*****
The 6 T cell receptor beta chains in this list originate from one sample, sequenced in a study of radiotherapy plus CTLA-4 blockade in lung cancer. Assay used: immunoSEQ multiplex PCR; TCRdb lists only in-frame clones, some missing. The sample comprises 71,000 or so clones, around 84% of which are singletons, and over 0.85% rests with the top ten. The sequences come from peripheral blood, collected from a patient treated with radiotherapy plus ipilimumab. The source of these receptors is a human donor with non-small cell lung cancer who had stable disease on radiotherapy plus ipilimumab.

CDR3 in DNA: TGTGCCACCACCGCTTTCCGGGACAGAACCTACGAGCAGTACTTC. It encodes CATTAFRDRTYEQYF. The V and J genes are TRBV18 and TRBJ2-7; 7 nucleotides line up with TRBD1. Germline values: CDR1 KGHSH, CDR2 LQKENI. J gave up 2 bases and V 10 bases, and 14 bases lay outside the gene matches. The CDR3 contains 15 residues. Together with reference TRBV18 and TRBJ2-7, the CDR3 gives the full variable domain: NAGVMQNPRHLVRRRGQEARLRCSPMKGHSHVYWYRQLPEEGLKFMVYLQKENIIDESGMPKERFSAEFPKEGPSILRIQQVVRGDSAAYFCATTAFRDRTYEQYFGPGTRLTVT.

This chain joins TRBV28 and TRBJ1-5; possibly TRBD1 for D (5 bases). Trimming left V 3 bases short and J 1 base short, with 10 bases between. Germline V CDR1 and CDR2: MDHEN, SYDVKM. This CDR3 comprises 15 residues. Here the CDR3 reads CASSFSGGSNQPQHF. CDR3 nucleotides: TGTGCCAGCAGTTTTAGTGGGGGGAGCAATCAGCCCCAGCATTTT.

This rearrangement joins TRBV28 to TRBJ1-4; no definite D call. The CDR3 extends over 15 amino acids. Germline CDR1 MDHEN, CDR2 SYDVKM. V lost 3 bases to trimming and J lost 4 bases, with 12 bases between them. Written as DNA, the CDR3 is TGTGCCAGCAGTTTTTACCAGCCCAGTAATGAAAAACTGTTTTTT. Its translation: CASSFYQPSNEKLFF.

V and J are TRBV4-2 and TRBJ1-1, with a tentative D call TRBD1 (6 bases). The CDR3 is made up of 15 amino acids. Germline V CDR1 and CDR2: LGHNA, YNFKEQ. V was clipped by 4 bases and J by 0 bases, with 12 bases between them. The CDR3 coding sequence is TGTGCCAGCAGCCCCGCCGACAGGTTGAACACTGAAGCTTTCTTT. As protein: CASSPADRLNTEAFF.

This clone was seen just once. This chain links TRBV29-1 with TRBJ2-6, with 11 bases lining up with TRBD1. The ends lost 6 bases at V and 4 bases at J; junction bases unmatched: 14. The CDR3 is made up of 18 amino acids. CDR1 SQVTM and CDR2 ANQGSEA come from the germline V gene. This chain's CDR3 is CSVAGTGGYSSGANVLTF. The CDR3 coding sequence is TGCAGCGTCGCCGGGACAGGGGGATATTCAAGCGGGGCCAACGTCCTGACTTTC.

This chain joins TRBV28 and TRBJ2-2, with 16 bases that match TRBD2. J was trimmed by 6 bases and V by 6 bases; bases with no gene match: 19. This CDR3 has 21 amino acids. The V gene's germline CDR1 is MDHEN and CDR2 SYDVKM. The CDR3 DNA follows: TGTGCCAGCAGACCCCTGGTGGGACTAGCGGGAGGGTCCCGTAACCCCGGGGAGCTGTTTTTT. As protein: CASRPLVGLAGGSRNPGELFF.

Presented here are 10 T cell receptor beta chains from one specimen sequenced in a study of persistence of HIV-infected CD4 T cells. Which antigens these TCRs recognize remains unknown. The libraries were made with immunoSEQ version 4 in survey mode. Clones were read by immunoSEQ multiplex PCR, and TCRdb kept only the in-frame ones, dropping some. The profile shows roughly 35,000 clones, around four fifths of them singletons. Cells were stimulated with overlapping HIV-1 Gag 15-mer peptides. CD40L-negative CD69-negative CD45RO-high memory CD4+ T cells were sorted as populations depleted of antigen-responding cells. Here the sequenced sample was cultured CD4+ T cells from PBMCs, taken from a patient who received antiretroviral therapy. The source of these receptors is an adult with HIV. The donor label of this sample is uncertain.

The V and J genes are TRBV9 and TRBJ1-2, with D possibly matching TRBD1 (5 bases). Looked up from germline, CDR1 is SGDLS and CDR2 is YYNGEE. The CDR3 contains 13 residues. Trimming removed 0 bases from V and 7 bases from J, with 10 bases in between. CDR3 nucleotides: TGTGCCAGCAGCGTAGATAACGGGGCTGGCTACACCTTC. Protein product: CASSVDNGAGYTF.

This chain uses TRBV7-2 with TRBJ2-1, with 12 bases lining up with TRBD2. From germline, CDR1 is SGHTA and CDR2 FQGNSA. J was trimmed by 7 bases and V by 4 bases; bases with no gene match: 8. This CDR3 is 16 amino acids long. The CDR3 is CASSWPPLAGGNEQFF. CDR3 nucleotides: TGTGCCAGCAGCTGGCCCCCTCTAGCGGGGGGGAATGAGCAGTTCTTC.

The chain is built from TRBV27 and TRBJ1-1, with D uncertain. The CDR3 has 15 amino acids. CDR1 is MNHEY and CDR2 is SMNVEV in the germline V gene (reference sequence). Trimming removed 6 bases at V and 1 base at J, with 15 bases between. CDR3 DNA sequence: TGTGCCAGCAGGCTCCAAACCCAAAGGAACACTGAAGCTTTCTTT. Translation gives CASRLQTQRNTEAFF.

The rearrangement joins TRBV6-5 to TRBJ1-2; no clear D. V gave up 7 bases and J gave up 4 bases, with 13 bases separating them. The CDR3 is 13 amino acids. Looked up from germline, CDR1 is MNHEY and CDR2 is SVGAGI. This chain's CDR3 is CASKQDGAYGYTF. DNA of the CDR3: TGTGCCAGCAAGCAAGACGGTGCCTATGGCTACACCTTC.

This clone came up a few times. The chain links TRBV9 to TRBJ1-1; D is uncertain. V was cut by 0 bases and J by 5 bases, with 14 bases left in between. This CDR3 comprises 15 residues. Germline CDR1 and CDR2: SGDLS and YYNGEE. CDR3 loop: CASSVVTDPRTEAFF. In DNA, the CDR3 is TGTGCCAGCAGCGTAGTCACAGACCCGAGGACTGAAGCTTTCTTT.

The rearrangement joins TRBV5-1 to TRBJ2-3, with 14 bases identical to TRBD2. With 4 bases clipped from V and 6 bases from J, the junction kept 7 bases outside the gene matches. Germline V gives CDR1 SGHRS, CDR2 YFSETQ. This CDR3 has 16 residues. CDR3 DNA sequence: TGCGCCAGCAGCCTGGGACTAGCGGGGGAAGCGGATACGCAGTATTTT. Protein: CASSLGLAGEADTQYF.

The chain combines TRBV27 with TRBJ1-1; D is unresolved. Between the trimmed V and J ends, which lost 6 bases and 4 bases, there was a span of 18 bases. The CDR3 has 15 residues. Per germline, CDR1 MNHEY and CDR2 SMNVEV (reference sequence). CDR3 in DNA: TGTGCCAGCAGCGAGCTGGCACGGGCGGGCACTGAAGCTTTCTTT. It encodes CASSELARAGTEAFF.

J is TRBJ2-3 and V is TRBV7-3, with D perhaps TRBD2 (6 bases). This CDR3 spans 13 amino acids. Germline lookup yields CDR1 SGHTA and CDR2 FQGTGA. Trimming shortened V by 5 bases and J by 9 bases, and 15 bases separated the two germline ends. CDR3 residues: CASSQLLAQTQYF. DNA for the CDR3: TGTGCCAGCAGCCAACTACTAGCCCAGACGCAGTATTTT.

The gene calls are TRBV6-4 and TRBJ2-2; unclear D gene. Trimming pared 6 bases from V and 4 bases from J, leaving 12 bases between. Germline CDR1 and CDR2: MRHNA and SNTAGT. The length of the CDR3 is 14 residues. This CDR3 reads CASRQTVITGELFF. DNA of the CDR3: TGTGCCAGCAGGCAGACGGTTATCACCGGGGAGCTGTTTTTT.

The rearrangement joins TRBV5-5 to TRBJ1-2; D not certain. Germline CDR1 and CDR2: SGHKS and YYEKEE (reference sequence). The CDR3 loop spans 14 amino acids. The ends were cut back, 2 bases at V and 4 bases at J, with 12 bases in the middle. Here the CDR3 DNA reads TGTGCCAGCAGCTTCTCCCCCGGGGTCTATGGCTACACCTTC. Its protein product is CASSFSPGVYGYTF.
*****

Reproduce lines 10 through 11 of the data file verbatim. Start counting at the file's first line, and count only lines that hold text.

This chain uses TRBV7-2 with TRBJ2-1, with 12 bases lining up with TRBD2. From germline, CDR1 is SGHTA and CDR2 FQGNSA. J was trimmed by 7 bases and V by 4 bases; bases with no gene match: 8. This CDR3 is 16 amino acids long. The CDR3 is CASSWPPLAGGNEQFF. CDR3 nucleotides: TGTGCCAGCAGCTGGCCCCCTCTAGCGGGGGGGAATGAGCAGTTCTTC.

The chain is built from TRBV27 and TRBJ1-1, with D uncertain. The CDR3 has 15 amino acids. CDR1 is MNHEY and CDR2 is SMNVEV in the germline V gene (reference sequence). Trimming removed 6 bases at V and 1 base at J, with 15 bases between. CDR3 DNA sequence: TGTGCCAGCAGGCTCCAAACCCAAAGGAACACTGAAGCTTTCTTT. Translation gives CASRLQTQRNTEAFF.